As summer and the century came to a close, the Presbyterian Church at Bullock’s Creek was being beautifully decorated for the marriage of Miss Estelle Palmer and Rev. H. R. Chapman. It was later called the social event of the season for Western York County by the attendees. The ceremony was performed impressively by the pastor, Rev. J. B. Swann, and the wedding march was rendered by a sister of the bride, Ora Palmer. The bride and groom were accompanied by the best man, R. A. Dobson, and the maid of honor, Minnie Palmer. After the ceremony, the wedding party went to the residence of W. G. Palmer, the father of the bride.
Many years later, when Rev. Swann decided to retire, he and his wife spent their last days on their farm in an area which is now within the Rock Hill city limits. The present-day subdivision on Herlong Avenue known as Swan Meadows was part of the reverend’s farm and was obviously named for him, though spelled with one “n” instead of the two in Swann’s name.
The local watermelon market had not been glutted by the end of August as usual. While the melons had been on the smaller size, they had disappointed no one flavor-wise. Many local families, like M. S. Carroll of Cotton Belt, were hosting dinners and watermelon feasts for family and friends.
The chain gang had been moved from its Charlotte Road site in York to do about a mile of macadamizing work on the Pinckneyville-Yorkville Road, from about the home of R. M. Carroll at Blairsville (Highway 49 and Wilson Chapel Road) to the Bullock’s Creek Church. Typical of any change, this produced the usual two camps of pros and cons. Some in York were bellyaching about the move and certainly did not want the rock crushing plant moved from the site that was so handy for the town’s benefit. The talk that the plant would eventually be moved to Broad River Township near Hickory Grove was probably the most disturbing to the town residents. But the people of Bullock’s Creek Township had already hauled 1,200 loads of rock for the work and would continue doing so until they had 1,800 loads.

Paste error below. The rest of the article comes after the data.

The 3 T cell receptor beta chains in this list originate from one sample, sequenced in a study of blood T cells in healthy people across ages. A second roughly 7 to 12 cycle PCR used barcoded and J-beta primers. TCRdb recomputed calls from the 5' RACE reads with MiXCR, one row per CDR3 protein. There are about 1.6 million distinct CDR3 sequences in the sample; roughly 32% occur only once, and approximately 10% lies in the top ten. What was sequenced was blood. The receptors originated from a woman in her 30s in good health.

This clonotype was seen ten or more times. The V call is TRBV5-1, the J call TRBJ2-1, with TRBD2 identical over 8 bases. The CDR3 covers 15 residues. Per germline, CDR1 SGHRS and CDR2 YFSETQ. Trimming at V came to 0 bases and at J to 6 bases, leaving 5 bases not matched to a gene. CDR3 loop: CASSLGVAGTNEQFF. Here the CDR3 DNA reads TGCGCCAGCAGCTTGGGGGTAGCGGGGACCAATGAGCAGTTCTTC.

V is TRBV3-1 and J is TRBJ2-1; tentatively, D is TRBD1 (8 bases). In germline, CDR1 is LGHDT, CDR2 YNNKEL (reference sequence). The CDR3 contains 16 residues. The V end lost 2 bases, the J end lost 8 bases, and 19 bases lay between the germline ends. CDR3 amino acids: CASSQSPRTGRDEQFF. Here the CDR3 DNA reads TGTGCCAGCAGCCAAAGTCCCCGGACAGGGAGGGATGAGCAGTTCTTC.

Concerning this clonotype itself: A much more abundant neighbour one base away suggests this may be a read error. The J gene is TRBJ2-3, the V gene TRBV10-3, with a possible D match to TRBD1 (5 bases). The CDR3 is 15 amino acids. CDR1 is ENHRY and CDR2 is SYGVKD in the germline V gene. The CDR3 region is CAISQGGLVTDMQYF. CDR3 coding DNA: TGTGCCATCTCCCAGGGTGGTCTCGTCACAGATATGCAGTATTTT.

Some 20 or so years later, the York merchants would be fretting and grumbling again about the construction of a new road to Sharon, Hickory Grove, and on to the Cherokee County line, fearing it would divert farm trade from York to the two Western York County towns.
Speaking of the chain gang, that certainly was not a place where anyone would want to be at the turn of the century or at any time before prisoners were treated more humanely. It’s hard to believe that any law enforcement agency would imprison a 12-year-old boy and sentence him to hard labor, but such was the case of “Babe.”
Babe was a tough little boy whose home life had been non-existent — he had to grow up on his own. When he was only eight, he hoboed his way to Chicago from Rock Hill and back again, hoping to leave with a Rock Hill company to fight in the Spanish-American War. At the age of 12, he was committed to prison for some infraction of the law and made water boy for the chain gang’s ball team.
Known to be slick and crafty, the guards regarded Babe to be too young to shoot down if he attempted an escape, but they knew he required close watching. Even under watchful eyes, Babe found a favorable opportunity and slipped away and gained several hundred yards of a lead advantage before he was noticed as missing. Superintendent Culp, on horseback, struck out after the escapee. The race was on!